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Giambattista Basile. The Tale of Tales, or Entertainment for Little Ones.

Giambattista Basile. The Tale of Tales, or Entertainment for Little Ones. Translated by Nancy Canepa. Illustrated by Carmelo Lettere. Foreword by Jack Zipes. Detroit: Wayne State University Press, 2007. Pp.463.

Giambattista Basile wrote Lo cunto de li cunti or Pentameron in the early seventeenth century, using a stylized, baroque Neapolitan dialect. The first integral collection of literary fairy tales in western Europe, Basile's work was published for the first time between 1634 and 1636. It consists of fifty tales told over the course of five days by ten tellers (a playful allusion to Boccaccio's Decameron). Each tale includes a preamble and a moralizing proverb, and each day opens with a description of the storytellers and concludes with the recitation of an eclogue. Despite the book's subtitle, children were not among the intended audience of these intellectually challenging and often bawdy stories. Basile's tales are morally ambivalent, stylistic hybrids; they depend on highly metaphorical language and display numerous intertextual references to ancient and modern literature.The foreword to Canepa's book, written by renowned fairy tale scholar Jack Zipes, is a brief but useful comparative essay that places Basile's work within the context of the European fairy tale. Zipes is clearly a fan of Basile, and places him alongside E. T. A. Hoffmann as "the most talented and innovative of all the fairy-tale writers in Europe up to the present day" (xiii). In Zipes's view, it is the linguistic difficulty inherent in Basile's literary and archaic Neapolitan dialect that has prevented a more widespread recognition of this writer's importance. Zipes also significantly, and correctly, calls Canepa's translation "a prodigious accomplishment" (xiv).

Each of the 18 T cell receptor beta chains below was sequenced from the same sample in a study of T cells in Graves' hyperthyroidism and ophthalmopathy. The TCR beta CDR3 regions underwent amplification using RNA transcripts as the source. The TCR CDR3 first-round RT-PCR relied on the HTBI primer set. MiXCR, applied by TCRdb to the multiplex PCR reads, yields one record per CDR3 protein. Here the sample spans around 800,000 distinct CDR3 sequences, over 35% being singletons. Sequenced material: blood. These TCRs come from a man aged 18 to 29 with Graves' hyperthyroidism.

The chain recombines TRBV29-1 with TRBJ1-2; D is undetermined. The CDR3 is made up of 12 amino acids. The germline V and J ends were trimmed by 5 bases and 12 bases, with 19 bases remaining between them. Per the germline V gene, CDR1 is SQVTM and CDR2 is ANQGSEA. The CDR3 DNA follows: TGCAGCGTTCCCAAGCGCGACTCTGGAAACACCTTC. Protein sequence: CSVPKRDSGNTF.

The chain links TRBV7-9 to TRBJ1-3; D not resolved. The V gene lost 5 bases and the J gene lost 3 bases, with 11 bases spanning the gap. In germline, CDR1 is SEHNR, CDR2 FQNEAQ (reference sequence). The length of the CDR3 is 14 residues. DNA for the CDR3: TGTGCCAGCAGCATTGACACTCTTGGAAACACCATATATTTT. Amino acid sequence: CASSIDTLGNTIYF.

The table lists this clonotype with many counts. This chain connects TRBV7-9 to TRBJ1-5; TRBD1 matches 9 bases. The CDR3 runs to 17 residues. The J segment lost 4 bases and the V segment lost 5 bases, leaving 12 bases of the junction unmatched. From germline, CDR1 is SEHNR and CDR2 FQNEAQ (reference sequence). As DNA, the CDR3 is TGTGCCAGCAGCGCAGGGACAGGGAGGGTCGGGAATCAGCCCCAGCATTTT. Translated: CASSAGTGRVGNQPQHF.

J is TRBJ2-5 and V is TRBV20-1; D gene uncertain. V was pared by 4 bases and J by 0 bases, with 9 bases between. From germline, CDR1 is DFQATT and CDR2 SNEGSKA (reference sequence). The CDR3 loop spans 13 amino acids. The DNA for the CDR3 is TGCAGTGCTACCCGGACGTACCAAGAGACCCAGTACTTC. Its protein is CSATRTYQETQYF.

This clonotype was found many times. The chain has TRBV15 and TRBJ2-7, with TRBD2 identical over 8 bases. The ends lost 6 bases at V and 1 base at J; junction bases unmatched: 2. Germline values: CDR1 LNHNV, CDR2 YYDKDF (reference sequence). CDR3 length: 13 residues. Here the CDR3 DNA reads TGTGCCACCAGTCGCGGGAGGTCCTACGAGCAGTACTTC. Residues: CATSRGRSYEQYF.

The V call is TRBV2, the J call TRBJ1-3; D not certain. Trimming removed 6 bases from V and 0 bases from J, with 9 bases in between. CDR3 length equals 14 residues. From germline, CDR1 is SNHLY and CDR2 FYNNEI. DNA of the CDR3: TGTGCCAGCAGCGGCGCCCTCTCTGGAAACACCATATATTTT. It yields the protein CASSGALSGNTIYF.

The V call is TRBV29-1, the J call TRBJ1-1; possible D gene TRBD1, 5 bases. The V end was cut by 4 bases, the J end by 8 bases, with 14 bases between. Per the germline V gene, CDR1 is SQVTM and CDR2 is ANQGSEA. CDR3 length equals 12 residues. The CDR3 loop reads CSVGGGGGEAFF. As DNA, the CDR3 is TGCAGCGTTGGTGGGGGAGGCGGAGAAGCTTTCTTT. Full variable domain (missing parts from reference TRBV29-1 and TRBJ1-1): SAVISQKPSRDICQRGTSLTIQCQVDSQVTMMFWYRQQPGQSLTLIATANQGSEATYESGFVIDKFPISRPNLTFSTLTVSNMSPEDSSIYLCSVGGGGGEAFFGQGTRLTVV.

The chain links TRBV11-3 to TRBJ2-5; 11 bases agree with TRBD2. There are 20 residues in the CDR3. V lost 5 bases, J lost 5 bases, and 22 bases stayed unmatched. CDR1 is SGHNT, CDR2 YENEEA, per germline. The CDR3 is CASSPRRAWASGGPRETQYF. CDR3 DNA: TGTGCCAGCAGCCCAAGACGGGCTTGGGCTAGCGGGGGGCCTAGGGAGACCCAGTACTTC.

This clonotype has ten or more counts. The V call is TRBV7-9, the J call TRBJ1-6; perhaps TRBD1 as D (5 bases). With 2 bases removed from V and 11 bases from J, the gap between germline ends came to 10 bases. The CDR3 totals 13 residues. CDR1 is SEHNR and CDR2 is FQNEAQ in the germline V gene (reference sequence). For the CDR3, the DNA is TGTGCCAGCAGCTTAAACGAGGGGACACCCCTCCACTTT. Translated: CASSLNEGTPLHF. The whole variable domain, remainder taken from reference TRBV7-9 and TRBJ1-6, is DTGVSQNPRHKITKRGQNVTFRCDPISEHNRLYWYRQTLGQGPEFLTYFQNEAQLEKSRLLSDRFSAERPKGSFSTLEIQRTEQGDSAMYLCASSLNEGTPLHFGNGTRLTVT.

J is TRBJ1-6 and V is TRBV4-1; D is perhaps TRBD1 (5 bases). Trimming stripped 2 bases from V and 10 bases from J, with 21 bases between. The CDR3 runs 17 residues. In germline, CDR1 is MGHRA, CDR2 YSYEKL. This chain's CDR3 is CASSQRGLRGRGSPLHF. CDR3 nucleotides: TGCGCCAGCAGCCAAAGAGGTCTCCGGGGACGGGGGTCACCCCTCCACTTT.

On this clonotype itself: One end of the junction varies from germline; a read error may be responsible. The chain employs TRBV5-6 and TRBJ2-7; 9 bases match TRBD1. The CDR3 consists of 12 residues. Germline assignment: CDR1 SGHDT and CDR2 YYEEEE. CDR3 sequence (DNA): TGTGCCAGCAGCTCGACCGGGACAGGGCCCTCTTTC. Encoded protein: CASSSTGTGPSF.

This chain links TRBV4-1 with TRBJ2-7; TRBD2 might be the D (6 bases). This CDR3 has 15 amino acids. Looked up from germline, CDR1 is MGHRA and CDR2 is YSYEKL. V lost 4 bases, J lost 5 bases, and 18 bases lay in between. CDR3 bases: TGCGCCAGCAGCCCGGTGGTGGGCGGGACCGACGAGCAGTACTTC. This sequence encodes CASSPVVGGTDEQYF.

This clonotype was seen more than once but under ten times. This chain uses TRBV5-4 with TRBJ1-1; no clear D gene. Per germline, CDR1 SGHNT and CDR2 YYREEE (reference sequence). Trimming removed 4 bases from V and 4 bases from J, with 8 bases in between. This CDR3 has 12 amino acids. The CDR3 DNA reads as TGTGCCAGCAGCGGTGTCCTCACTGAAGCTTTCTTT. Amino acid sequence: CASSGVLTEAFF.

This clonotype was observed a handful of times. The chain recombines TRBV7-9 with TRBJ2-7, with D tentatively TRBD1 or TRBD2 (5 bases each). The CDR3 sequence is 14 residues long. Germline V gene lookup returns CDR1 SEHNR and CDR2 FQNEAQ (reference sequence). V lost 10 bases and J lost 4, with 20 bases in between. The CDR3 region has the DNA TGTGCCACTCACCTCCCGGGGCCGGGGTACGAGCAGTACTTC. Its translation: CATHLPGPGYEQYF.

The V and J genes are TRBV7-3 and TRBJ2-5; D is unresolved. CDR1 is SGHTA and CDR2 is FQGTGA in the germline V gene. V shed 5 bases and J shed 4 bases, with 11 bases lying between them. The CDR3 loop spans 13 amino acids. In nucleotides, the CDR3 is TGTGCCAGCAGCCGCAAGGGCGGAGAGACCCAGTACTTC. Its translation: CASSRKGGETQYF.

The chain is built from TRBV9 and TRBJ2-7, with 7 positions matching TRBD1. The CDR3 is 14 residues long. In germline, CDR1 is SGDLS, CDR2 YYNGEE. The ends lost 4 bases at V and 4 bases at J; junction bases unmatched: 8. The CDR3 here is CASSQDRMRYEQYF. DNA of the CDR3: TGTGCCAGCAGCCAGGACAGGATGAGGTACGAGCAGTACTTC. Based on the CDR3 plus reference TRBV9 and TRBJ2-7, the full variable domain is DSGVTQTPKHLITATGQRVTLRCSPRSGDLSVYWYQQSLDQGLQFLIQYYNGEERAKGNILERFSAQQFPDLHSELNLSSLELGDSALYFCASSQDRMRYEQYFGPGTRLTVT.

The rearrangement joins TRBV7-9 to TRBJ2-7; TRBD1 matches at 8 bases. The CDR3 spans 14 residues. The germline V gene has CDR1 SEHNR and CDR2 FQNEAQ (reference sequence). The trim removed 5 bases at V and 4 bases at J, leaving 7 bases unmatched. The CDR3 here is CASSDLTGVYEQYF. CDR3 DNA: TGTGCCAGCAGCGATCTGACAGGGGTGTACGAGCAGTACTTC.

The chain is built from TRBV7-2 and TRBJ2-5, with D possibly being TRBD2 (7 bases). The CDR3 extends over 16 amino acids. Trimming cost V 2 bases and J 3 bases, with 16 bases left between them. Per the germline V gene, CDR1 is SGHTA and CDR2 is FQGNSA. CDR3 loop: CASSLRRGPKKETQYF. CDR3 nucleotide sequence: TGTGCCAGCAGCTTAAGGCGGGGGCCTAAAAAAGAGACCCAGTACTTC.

Carmelo Lettere's "Illustrator's Note" is a puzzling addition to the volume. One would expect to find in this text the artist's rationale for his choice of subjects--only twenty-six of Basile's tales receive illustrations, all focused, in turn, on a single moment in each story--as well as an explanation of why the artist chose to illustrate this particular literary work, and how he came to the unique style in which the illustrations are produced. But instead what we find is an often opaque and autobiographical reflection of language and dialect, with very little attention to the illustration themselves.

Nancy Canepa's thirty-page introduction is a fundamental part of the volume, and is divided into several sections: Basile's Life (a biography of this author in the context of the city, culture, and language of Naples); Publishing History (including the books' early popularity outside of the Neapolitan context); Basile and Neapolitan; The Novella Heritage; Basile and the History of the Literary Fairy Tale (from the ancient world to Calvino's collection); The Structure of the Collection (particularly the framing technique and principal motifs); Reading The Tale of Tales (Canepa's general interpretation of the book); This Translation. Basile's book was first translated into English in its entirety in 1893 by Richard Burton (with an often inaccurate rendition), and into Italian in 1925 by Benedetto Croce. Largely because of the complexity of its relatively obscure language, the importance of Basile's work was not properly recognized by literary scholars until the 1970s and later, most importantly, in the United States, through Nancy Canepa's own monograph From Court to Forest: Giambattista Basile's Lo cunto de li cunti and the Birth of the Literary Fairy Tale (1999). With the volume we are considering here, Canepa has provided a much-needed translation into contemporary English of Basile's important collection. This is a volume that belongs on the bookshelf of everyone interested in fairy tales--for either scholarly or personal purposes--or in baroque culture and in Italian literary history more generally. Canepa's is a timely translation, accurate and highly readable: Basile's playfulness with the fairy tale genre and with language more generally comes through in all its joy. This book will undoubtedly help in spreading knowledge of Giambattista Basile's groundbreaking work among English-speakers.

Cristina Mazzoni, University of Vermont
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Author:Mazzoni, Cristina
Publication:Annali d'Italianistica
Article Type:Book review
Date:Jan 1, 2009
Words:644
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